"In each case, for different reasons, it felt like something unique and special," Costas told the NHL Network on Wednesday.
Costas will again lead NBC's Winter Classic coverage on Jan. 2 at Citizens Bank Park. He has been involved since Day 1 in Buffalo -- Jan. 1, 2008, when the blizzard, Costas said, gave Ralph Wilson Stadium and the surrounding area "a snow globe effect on television and American audiences were not used to seeing hockey this way."
He was also in Chicago in 2009, Boston in 2010 and, of course, Pittsburgh last season -- but the images from Buffalo are still what Costas thinks of when he talks about the Winter Classic.
"There's a benefit beyond the raw rating, and the raw rating is very good for a regular season game, but beyond that it raises the profile of the League in a very positive way." -- Bob Costas
"Before they even dropped the puck to start the game, you instantly felt that this was something different and there was something really cool about this," Costas said. "All of us at NBC, everyone in the stands, and most importantly all of the players understood that this was something not just out of the ordinary, but this was something that was going to be tremendously successful and really hit the spot."
The Winter Classic ratings have continued to get better, and last year's game between the Penguins and Capitals became the most watched NHL regular season game in 36 years with 4.5 million tuning in. But Costas said the NHL's marquee event goes beyond ratings and into buzz-worthy territory.
"There's an event-quality to it," he said. "It brings in not just hard-core fans, but it brings in causal fans. There is a buzz in the aftermath. Franchises vie to be the host of the actual event. There's a benefit beyond the raw rating, and the raw rating is very good for a regular season game, but beyond that it raises the profile of the League in a very positive way."
The images of thousands of fans on the streets in Wrigleyville before the game in Chicago are still striking to Costas. So, too, is remembering what it looked like on the outfield facing at Fenway Park, where the retired Bruins numbers were placed next to the retired Red Sox numbers.
2012 WINTER CLASSIC
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Costas said the NHL and NBC got lucky again last year, when rain in Pittsburgh forced what was supposed to be an afternoon game between the Penguins and Capitals into primetime, under the lights at Heinz Field. Not only was it "striking" and "arresting," in Costas' words, to people channel surfing at home, but it also gave fans with tickets to the game several more hours to get fired up.
"That kicked it up a notch," Costas said. "The anticipation built and built when it was moved back several hours, then these people show up at night and there was sort of a giddy, party atmosphere about it. And they themselves weren't used to seeing a game A) outdoors, and then B) at night under the lights. I mean, this isn't baseball or football, where that kind of stuff is commonplace."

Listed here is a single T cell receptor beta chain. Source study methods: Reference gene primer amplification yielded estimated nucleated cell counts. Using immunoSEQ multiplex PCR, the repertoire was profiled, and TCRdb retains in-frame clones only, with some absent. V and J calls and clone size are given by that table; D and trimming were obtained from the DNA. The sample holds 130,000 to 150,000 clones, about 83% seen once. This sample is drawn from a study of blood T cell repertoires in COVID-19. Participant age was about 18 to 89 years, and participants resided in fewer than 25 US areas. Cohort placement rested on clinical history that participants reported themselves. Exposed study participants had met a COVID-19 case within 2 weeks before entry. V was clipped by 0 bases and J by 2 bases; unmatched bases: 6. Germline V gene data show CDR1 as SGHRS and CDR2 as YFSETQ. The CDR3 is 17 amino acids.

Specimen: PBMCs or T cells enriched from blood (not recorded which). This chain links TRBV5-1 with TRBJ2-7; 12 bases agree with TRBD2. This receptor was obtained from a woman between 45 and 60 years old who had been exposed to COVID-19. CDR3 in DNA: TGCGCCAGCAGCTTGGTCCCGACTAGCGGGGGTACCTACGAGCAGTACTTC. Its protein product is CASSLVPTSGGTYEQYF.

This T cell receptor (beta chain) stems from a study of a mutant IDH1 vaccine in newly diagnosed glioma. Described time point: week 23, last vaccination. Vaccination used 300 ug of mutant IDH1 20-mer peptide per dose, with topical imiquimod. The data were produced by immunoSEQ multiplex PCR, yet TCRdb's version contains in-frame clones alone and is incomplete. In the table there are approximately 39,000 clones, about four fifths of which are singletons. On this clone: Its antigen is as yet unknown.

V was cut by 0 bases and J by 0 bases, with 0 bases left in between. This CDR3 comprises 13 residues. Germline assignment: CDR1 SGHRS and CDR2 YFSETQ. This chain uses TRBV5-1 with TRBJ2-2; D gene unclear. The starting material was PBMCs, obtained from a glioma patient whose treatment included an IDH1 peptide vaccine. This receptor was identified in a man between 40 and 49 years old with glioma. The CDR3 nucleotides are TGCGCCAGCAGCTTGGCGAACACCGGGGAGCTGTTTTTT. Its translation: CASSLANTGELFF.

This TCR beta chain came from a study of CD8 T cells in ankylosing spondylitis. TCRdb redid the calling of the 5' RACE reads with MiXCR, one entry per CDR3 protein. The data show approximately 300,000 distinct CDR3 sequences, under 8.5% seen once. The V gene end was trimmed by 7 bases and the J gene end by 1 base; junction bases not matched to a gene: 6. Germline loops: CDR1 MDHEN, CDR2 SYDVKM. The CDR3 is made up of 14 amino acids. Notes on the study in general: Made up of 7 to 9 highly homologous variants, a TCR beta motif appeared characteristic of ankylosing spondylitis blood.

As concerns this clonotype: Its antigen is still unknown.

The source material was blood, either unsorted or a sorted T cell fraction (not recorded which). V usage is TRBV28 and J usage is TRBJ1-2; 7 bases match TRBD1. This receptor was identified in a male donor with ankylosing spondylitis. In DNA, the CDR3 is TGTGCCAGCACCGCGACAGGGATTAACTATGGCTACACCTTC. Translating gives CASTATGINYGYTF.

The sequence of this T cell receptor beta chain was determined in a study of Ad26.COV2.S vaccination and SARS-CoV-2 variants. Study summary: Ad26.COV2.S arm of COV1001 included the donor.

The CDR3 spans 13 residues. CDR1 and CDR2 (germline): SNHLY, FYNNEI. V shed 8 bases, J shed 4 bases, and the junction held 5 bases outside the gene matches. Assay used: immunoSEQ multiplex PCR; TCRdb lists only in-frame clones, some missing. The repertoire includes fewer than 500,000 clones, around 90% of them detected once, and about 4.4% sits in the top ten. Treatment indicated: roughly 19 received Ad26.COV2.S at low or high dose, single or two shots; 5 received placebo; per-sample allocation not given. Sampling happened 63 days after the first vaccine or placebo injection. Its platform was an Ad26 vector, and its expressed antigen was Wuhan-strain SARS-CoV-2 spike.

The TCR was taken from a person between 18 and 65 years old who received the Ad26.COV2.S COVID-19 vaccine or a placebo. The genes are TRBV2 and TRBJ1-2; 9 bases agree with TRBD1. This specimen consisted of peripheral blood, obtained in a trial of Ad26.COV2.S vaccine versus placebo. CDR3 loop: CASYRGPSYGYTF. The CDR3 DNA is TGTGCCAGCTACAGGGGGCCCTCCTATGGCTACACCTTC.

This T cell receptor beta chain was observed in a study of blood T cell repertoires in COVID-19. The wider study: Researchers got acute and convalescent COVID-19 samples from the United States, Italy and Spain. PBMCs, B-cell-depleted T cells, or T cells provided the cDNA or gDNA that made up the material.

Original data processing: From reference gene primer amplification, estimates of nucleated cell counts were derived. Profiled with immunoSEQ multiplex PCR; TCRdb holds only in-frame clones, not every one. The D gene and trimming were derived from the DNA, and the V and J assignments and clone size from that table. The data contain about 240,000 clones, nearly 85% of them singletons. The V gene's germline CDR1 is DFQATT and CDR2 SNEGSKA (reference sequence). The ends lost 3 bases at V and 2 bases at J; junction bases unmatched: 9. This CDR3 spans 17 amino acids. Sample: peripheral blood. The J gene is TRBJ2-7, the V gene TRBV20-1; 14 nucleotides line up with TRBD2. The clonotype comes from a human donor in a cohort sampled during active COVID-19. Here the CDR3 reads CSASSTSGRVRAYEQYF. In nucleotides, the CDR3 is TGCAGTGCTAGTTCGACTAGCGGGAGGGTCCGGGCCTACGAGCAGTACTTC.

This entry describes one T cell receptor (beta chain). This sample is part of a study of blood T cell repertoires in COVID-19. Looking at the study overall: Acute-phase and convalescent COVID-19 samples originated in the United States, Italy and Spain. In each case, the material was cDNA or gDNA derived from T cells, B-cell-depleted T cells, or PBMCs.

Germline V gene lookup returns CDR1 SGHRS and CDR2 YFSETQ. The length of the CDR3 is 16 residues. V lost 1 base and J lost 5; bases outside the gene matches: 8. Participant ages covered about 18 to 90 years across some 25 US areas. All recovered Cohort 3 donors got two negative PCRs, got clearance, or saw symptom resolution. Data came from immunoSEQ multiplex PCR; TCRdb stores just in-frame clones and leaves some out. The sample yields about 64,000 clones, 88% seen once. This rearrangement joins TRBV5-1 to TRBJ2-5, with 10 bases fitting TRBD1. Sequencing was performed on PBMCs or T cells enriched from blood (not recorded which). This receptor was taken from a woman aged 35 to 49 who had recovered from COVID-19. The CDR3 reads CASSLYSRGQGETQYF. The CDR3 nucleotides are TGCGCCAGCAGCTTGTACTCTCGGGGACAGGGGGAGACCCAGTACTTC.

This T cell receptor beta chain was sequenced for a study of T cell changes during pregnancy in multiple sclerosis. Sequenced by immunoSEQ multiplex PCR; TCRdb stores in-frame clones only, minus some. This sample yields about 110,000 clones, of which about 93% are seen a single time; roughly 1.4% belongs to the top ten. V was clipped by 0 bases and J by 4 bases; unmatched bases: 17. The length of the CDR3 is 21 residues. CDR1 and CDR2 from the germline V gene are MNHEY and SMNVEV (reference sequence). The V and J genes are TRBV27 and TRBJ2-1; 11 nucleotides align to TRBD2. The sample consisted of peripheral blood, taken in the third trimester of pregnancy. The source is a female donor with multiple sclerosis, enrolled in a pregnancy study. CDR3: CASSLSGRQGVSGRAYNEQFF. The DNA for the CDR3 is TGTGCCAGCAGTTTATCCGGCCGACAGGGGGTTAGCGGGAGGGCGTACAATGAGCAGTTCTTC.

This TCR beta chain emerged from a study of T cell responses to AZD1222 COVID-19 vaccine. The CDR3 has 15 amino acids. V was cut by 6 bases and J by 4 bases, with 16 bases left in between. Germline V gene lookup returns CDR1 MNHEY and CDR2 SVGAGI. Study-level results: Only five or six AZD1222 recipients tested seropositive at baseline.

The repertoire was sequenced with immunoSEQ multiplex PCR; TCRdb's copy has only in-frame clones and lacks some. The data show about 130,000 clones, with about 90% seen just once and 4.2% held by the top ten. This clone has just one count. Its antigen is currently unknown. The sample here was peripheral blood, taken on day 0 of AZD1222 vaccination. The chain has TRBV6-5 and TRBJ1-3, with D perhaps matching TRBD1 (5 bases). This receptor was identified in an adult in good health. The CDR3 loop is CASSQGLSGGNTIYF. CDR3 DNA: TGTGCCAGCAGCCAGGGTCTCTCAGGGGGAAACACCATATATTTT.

Costas said he believes the NHL and NBC have kicked it up even a few more notches this year by having a Philadelphia-New York rivalry game.
First off, he said, having the New York market involved should bump up the rating. But Costas, showing his 2011-12 NHL acumen, also noted that the Flyers and Rangers are two of the best teams in the Eastern Conference -- they're separated by just two points heading into Wednesday's action -- and that will also play well to the masses.
However, he said this one should be all about the history and rivalry between the teams and their cities as much as the venue and the still unknown weather.
"You know, at Citizens Bank Park, when the Mets come to Philadelphia, there is no love lost, especially a couple of years ago when the Mets and Phillies were both contenders," Costas said. "You don't have to really prompt Philadelphia fans to feel venomous to really any opposition, especially if the opposition is wearing a New York uniform."
That's very much the case when it comes to Rangers-Flyers, and there are backstories to it all that NBC and Costas plan to tell prior to the opening faceoff on Jan. 2.
"People need to know what the subplots are, what the backstories are," Costas said, "and there are lots you can sink your teeth into with this one."
It can only be made better if Mother Nature creates the memorable atmosphere to add to the drama.
"We have our fingers crossed that on Jan. 2 in Philadelphia it'll be snowing," Costas said. "Not a blizzard, not wind blowing, but a nice, gentle Currier & Ives snowfall with the flakes descending around the players. That's what we're hoping for, the atmospherics."
Follow Dan Rosen on Twitter at: @drosennhl